She spent a lot of time in prison writing journals, poems, stories, letters, even lists of what she would do with her life (i.e., things she would do if she got out immediately, or things she would do if she were 46 when she were released). All that practice and all that introspection have given her an ability to convey her emotions with considerable visceral power — the shock of feeling the supremely ordinary morph into the utterly surreal, the vulnerability of being on trial in a foreign country in a language she had not completely mastered, the isolation of being in prison and at the center of a swirling media storm… In the end her book is not only an effort to make a case for her innocence but it’s also a kind of bildungsroman.

But let’s entertain the notion that Knox did have anything to do with Kercher’s murder. (Which would practically be blasphemy to the press here in the U.S.!) Does Kakutani’s critique hold up if the book is in fact a work of fiction? I think it would have been worthwhile — or at the very least, amusing — for the reviewer to wonder aloud about that possibility.

NB: Another thoughtful writer, the New Yorker’s Rebecca Mead, has now also weighed in on Knox’s memoir — but, like Kakutani, she seems less interested in Knox’s version of “truth” than in the college student’s attitudes towards casual sex. Okay…?

Listen to the story here.

Click to listen to the story.

Another day, another noteworthy NPR piece, this time from national correspondent Ina Jaffe, about one mother’s fight against California’s ludicrous “Three Strikes Law” after she unwittingly helped put her son in prison for life.

Shane Reams, now 44, was sentenced to 25 years to life in 1996 after he was found guilty of being involved in the sale of a $20 rock of cocaine. (See, I told you it was ludicrous.) This was his third and final “strike” because he had two prior convictions for burglary– not because the police nabbed him, but because his mother, Sue, had urged him to turn himself in when she found out he was a thief.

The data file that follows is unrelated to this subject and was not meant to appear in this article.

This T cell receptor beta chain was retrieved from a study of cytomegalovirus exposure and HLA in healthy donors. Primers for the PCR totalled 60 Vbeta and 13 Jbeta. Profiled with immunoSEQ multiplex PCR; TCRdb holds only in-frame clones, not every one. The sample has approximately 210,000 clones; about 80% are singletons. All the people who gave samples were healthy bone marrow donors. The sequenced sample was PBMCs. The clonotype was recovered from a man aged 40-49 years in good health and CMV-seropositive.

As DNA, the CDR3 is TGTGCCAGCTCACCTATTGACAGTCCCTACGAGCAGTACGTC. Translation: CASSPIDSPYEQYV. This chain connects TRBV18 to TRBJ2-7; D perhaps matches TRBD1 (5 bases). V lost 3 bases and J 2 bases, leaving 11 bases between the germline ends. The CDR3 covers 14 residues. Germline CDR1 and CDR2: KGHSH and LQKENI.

But Sue had no idea what she was getting her son into. She says she was concerned with getting Shane help, not putting him in prison.

She told him: “Maybe you’ll get a drug program. You need a drug program.”

Yes, he probably did. And he got it– that is, if you count seventeen years in state prison “treatment.” Shane admits that it was only when he saw a glimmer of hope for his release that he concentrated on getting clean.

(You don’t say! The prospect of a life sentence doesn’t necessarily motivate people to get clean on their own?)

In 2011, Gov. Jerry Brown wisely approved a new sentencing guideline that gives convicted criminals the chance to participate in alternative rehabilitative services in lieu of prison time. And in the 2012 elections, voters passed Proposition 36, which, according to the NYT, “authorizes the courts to re-sentence thousands of people who were sent away for low-level third offenses and who present no danger to the public.”

From that NYT piece (which, I should add, is actually an op-ed by Brent Staples):

Three strikes created a cruel, Kafkaesque criminal justice system that lost all sense of proportion, doling out life sentences disproportionately to black defendants. Under the statute, the third offense that could result in a life sentence could be any number of low-level felony convictions, like stealing a jack from the back of a tow truck, shoplifting a pair of work gloves from a department store, pilfering small change from a parked car or passing a bad check. In addition to being unfairly punitive, the law drove up prison costs.

Yes, yes, and yes.

RELATED: “California was required to ‘come up a plan’ two years ago and it clearly has failed to do so, “ (article/quote from The Atlantic)